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U.S. Box Office Hit With Worst Labor Day Weekend In Two Decades
Amid the summer heat, nothing is as ideal as sitting in a cavernous, air-conditioned room, accompanied by a box of Sour Patch Kids and a "small" cup of soda that's the size of a Christmas ham.
It looks like people have other plans this weekend, however, as Variety reports that the Labor Day weekend is on track to have the lowest four-day total for the holiday in two decades. ComScore says that the slate of films is expected to bring in about $95 million over the weekend; not since 1998 has the total dipped below $100 million. Business Insider says that this is a 22% drop from last year's Labor Day weekend earnings.
As noted at The Hollywood Reporter, revenue topped out at $95.2 million in 1998 and $90.6 million in 1996 for the respective Labor Day weekends.
It's all another sign of a woeful summer box office in the U.S. (which comes to an end after this coming Monday). The summer's total is expected to end with less than $4 billion, which hasn't happened since 2006. Variety attributes some of this to major flops such as The Dark Tower, King Arthur, and Valerian (which is apparently nice to look at, but also an unmitigated disaster). Also, franchise titles like Transformers: The Last Knight have underwhelmed at the box office when compared to its predecessors.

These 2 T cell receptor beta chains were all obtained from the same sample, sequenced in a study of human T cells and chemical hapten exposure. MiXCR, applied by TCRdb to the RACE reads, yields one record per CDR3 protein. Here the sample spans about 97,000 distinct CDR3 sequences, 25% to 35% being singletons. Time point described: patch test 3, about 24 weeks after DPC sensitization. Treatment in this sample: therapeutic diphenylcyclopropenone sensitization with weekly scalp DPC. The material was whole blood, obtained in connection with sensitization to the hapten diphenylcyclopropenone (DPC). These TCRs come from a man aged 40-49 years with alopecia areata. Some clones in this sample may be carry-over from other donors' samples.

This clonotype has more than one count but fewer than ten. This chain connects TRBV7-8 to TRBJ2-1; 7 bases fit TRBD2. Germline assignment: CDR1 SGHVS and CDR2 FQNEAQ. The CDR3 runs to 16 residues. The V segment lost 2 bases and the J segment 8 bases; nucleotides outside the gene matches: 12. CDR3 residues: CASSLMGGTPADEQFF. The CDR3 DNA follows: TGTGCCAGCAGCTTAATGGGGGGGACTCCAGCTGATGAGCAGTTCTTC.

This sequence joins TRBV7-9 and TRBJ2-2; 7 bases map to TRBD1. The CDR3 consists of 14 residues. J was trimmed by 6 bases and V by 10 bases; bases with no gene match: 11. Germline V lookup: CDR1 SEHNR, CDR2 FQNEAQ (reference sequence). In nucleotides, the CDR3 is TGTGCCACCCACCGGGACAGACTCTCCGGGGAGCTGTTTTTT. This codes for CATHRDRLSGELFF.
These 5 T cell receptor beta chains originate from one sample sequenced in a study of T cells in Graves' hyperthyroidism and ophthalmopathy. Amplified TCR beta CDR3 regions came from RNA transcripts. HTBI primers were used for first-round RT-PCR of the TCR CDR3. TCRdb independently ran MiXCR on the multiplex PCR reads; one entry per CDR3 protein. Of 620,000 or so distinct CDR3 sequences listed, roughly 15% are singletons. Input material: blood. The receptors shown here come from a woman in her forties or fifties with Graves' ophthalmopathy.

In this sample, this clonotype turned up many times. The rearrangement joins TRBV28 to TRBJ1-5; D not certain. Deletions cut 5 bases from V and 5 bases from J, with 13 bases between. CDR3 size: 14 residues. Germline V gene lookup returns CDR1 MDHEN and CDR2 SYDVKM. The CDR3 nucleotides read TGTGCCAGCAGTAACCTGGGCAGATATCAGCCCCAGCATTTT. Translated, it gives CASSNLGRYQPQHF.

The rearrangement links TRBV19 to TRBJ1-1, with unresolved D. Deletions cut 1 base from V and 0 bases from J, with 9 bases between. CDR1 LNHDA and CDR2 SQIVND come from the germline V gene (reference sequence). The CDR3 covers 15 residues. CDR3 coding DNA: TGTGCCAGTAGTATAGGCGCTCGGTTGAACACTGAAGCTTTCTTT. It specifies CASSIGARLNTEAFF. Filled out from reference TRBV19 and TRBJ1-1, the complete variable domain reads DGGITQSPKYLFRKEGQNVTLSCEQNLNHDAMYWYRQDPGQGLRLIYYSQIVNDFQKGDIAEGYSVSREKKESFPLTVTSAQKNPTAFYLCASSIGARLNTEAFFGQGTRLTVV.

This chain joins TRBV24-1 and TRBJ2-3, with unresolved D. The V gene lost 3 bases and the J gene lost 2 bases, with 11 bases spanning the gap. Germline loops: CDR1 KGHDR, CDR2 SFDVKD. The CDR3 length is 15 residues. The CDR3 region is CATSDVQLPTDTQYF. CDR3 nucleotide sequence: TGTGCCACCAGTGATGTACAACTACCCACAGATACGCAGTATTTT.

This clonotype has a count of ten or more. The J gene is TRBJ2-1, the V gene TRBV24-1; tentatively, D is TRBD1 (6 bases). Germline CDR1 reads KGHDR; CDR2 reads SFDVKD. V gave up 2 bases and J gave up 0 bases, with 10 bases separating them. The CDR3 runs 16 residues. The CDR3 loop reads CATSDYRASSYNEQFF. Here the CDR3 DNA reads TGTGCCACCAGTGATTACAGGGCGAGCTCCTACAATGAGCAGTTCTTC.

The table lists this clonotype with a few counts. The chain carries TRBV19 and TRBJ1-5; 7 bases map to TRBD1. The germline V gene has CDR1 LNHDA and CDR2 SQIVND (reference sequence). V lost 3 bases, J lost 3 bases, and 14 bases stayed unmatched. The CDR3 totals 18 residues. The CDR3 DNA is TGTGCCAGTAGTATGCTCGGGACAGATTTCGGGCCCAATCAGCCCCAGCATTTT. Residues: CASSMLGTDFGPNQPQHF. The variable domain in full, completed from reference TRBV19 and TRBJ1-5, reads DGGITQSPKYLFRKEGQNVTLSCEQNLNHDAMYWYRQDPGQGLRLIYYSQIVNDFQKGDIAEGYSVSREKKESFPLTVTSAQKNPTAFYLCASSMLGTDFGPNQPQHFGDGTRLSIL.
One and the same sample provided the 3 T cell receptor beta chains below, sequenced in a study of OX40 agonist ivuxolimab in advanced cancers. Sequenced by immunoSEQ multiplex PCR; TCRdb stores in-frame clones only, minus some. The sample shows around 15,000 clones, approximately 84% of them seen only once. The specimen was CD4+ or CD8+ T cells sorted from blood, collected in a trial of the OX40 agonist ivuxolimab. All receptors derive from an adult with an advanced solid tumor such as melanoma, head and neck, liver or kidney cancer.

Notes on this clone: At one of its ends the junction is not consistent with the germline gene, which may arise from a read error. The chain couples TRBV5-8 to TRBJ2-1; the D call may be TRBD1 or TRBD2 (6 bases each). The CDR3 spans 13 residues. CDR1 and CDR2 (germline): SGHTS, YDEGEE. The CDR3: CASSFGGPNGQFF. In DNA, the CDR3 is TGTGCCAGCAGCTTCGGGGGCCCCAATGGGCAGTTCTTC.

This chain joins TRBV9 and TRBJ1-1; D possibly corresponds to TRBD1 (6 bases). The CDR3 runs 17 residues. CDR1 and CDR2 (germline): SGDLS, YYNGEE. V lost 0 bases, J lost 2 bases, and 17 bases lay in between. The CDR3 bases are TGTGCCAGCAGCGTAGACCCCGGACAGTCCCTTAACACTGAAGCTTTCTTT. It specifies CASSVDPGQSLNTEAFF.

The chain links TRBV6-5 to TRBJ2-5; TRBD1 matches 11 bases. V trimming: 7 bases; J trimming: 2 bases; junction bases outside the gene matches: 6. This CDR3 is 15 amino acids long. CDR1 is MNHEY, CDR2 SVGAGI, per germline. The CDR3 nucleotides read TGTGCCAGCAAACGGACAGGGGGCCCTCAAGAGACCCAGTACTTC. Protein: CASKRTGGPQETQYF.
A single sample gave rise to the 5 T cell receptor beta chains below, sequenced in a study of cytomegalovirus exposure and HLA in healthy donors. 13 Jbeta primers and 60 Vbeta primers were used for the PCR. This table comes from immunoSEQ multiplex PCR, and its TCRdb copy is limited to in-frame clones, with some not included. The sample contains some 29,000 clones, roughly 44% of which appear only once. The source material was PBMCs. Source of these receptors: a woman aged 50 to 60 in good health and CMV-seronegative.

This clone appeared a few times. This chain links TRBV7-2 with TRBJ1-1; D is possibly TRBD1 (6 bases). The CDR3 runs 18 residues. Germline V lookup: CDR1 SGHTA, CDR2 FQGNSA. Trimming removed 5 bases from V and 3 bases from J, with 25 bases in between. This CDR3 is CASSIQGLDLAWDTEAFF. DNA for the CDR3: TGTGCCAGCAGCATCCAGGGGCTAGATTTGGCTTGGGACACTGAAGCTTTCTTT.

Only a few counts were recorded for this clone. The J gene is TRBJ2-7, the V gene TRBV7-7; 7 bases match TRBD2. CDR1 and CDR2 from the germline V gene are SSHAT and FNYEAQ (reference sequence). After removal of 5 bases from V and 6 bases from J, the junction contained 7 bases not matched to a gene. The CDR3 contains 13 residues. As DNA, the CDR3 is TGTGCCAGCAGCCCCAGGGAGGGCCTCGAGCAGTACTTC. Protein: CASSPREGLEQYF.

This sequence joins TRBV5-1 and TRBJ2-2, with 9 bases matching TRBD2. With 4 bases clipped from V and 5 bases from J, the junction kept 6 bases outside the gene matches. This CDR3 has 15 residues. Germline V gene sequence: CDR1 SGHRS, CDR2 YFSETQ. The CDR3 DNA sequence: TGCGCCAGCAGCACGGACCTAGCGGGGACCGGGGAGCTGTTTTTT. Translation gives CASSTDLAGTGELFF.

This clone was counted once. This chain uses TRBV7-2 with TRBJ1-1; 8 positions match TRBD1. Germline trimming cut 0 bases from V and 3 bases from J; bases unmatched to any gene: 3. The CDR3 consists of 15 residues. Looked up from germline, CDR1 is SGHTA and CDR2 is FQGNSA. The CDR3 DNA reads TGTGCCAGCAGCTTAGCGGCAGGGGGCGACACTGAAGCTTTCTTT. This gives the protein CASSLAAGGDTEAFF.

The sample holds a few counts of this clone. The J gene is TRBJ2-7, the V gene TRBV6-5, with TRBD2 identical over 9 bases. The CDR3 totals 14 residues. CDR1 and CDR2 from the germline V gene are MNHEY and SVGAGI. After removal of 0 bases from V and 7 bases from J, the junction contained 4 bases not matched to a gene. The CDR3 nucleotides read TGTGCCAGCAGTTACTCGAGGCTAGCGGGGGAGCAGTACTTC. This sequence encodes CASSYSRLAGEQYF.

Another unique (but dubious) thing about this Labor Day weekend is that it lacks a major wide release. This has helped The Hitman's Bodyguard (which has a ho-hum 40 percent fresh rating on Rotten Tomatoes, and which Empire has characterized as an action movie with "fair to middling octane at best") retain its spot as the highest grossing movie for the third straight weekend. Its projected haul for for the Labor Day weekend? A paltry $13.4 million.
As noted at Business Insider, a poor showing in late August/early September isn't all that unusual, as families are away on vacation, and studios see the period as a transitional time between the summer and fall box offices. Still, this Labor Day weekend marks the dying gasp of a dreadful summer box office. If you intend to help reverse the trend and hit up the theater, may we suggest the kinetic Good Time with Robert Pattinson? Or the 3D re-release of Terminator 2?
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